Wednesday, 12 March 2014

Living With Psoriatic Arthritis (PsA): Initial Symptoms & Diagnosis

Good Day Eveyone,

A quick disclaimer to say that I am not a medical professional and that you should not make any changes to your psoriatic arthritis medication and/or treatment without discussing it with your doctor first.  This is simply my personal experience of living with psoriatic arthritis.

This post has been a long time coming. I have written and then re-written this post several times, never quite being happy with it. My PsA is such a big part of my life and affects my life on a daily basis in ways that many people probably don’t realise / appreciate and as a result I have so much to say on the topic that I was struggling to condense my thoughts. I did even consider abandoning the whole idea of discussing life with PsA, but I know at least one of my regular readers also suffers from arthritis, and I know she finds such post interesting (as do I) and so I decided to persevere. I have decided to break it down into bite size chunks in a chronological order so that I can take you on my journey, as it happened. So let’s start from the beginning, shall we?

Before I jump into my journey I just thought I'd share what PsA is (via wikipedia):

Psoriatic arthritis is a type of inflammatory arthritis (joint disorder) that develops in up to 30% of people who suffer from the skin condition psoriasis. Symptoms include swelling, pain, and stiffness in the joints, sausage like swelling in fingers / toes. In addition to the pain and swelling, there is extreme exhaustion that does not go away with adequate rest. There is no cure for the disease and whilst it can be mild, it can also progress to more destructive joint disease. The exact cause of the disease is unknown.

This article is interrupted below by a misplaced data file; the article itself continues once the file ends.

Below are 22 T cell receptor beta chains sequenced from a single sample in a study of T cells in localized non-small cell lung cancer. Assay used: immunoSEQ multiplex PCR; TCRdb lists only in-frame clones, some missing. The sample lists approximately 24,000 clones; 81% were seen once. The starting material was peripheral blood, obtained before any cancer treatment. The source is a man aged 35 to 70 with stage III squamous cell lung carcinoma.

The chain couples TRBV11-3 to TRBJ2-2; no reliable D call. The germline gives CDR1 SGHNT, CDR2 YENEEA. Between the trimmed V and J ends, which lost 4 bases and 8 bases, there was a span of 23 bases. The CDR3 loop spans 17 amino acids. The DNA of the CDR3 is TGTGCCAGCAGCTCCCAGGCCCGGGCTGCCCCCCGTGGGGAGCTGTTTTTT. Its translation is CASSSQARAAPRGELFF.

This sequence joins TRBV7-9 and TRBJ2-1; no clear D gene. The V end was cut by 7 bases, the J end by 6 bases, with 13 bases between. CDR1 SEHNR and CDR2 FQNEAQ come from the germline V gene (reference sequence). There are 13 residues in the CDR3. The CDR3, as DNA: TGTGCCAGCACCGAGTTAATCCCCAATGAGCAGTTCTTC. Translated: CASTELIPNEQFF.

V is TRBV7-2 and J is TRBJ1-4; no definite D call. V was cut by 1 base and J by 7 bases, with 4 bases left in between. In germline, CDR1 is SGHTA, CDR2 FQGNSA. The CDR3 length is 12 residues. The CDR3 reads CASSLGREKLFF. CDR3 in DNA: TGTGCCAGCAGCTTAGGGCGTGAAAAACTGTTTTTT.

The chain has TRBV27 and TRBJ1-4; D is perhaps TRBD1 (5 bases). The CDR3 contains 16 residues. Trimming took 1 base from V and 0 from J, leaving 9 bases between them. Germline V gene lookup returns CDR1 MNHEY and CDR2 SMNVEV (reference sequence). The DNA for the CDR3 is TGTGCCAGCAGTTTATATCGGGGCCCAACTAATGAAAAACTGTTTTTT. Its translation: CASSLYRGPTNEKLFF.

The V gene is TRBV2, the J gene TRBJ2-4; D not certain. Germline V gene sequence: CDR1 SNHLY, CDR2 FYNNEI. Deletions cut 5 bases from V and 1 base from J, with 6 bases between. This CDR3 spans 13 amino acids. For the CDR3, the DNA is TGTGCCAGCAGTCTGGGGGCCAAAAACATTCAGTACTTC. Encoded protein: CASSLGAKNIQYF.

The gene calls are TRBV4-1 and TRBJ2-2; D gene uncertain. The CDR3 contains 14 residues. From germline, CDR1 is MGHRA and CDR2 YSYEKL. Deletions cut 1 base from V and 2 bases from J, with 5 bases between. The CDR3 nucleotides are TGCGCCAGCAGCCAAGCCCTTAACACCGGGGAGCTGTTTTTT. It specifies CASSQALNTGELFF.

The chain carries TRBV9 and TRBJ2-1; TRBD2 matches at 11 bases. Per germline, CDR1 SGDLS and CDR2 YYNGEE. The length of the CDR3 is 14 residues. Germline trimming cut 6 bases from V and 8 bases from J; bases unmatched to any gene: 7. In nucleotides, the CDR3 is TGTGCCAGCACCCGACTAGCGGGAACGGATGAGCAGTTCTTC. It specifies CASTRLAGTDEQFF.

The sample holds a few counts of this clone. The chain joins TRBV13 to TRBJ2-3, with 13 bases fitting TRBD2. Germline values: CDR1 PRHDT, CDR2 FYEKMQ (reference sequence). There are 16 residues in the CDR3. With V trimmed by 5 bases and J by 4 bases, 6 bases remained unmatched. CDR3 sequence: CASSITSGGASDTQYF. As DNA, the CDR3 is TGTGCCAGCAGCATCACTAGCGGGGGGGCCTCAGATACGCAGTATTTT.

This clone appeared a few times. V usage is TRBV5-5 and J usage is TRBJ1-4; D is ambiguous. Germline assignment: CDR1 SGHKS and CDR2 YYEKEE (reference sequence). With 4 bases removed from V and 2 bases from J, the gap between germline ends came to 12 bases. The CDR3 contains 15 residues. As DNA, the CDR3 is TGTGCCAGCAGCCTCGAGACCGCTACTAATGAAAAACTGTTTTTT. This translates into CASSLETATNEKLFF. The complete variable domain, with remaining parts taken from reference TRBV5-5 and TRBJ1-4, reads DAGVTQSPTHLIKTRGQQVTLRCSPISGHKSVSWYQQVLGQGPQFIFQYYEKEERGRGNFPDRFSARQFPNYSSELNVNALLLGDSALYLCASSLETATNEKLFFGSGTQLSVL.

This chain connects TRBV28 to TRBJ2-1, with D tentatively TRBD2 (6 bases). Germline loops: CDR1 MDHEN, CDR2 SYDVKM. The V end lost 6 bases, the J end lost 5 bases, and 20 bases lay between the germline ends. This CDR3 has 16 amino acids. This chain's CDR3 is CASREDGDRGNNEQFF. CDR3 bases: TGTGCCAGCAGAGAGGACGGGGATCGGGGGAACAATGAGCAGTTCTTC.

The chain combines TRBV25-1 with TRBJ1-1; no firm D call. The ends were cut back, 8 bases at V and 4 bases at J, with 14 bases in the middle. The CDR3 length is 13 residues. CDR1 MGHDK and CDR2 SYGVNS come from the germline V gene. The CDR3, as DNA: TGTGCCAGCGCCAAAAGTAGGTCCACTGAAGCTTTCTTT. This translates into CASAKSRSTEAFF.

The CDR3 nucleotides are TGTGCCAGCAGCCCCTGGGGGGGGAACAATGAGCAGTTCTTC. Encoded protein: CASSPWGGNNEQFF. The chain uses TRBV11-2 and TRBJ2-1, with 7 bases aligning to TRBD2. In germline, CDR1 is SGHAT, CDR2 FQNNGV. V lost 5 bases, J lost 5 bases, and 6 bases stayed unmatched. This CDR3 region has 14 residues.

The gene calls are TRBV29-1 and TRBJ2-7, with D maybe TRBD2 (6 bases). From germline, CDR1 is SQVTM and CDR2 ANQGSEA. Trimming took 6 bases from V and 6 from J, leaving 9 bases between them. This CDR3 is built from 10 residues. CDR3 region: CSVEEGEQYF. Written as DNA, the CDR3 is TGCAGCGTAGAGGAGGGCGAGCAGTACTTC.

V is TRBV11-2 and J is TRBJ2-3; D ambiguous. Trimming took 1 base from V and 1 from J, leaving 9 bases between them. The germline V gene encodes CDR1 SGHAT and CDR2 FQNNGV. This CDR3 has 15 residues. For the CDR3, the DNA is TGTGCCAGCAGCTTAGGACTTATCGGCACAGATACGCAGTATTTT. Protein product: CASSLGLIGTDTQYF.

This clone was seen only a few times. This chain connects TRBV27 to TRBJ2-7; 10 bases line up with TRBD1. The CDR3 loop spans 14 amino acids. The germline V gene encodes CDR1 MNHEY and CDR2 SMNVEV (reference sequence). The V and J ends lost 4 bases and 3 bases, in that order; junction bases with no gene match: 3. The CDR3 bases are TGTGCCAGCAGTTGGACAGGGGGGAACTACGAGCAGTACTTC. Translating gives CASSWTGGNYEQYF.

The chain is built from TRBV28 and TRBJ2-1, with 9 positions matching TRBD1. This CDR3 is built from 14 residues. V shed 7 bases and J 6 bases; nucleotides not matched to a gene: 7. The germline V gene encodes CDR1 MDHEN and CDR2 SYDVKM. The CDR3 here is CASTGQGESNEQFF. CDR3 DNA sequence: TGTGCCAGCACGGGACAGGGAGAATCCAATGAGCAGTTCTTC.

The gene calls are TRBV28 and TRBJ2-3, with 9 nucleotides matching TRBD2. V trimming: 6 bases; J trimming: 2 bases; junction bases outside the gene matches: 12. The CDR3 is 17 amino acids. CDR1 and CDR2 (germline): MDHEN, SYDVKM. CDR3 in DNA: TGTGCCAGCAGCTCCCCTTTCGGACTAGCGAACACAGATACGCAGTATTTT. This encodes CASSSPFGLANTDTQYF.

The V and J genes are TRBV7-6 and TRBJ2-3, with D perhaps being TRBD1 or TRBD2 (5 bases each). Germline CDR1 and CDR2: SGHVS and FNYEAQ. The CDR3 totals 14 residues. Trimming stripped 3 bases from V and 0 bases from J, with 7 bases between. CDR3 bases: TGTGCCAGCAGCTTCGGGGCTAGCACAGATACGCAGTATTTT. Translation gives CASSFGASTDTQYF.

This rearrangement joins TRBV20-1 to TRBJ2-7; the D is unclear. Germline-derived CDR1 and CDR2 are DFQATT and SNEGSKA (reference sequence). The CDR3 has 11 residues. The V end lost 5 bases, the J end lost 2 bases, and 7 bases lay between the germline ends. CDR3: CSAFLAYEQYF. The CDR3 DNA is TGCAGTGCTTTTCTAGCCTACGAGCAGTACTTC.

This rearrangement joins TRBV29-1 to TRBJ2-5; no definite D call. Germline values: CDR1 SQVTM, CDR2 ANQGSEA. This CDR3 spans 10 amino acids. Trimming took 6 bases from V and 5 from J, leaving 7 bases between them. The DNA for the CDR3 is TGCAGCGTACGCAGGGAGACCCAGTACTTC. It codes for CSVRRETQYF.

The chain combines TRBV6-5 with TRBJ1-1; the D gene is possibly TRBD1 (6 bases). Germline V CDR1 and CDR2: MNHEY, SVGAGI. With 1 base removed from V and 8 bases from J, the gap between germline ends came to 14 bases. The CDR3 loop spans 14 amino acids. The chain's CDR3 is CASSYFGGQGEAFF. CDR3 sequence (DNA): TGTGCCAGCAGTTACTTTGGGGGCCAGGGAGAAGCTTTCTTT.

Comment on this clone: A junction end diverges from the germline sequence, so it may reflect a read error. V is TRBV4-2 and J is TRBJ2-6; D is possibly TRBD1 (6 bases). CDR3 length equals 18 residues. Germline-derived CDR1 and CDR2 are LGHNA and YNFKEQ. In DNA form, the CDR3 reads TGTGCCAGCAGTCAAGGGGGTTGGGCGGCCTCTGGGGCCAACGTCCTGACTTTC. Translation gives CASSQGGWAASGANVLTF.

I vaguely remember my sister in law asking me why I was limping during the Christmas holidays in 2009. I told her that I had a bit of hip pain and had probably slept funny. And that was it – dismissed! I never gave that pain a second thought.

End of January 2010, I started a new job and a couple of weeks into the job, I remember colleagues commenting that I was limping and hobbling. Again I mentioned that I had a bit of hip pain thinking that I’d probably just trapped a nerve. I was given the nickname Grandma at work as I struggled with the stairs to our first floor office ;o)

I don’t have any specific memories of the next few months with regards to the hip pain but I do recall that I went to see my GP (doctor) several times complaining that the pain was getting worse. I was prescribed various anti-inflammatory drugs, none of which did much good! My apartment was on the first floor (there was no lift in the building) and I recall being in a lot of pain every morning and evening when I would go down and back up the stairs.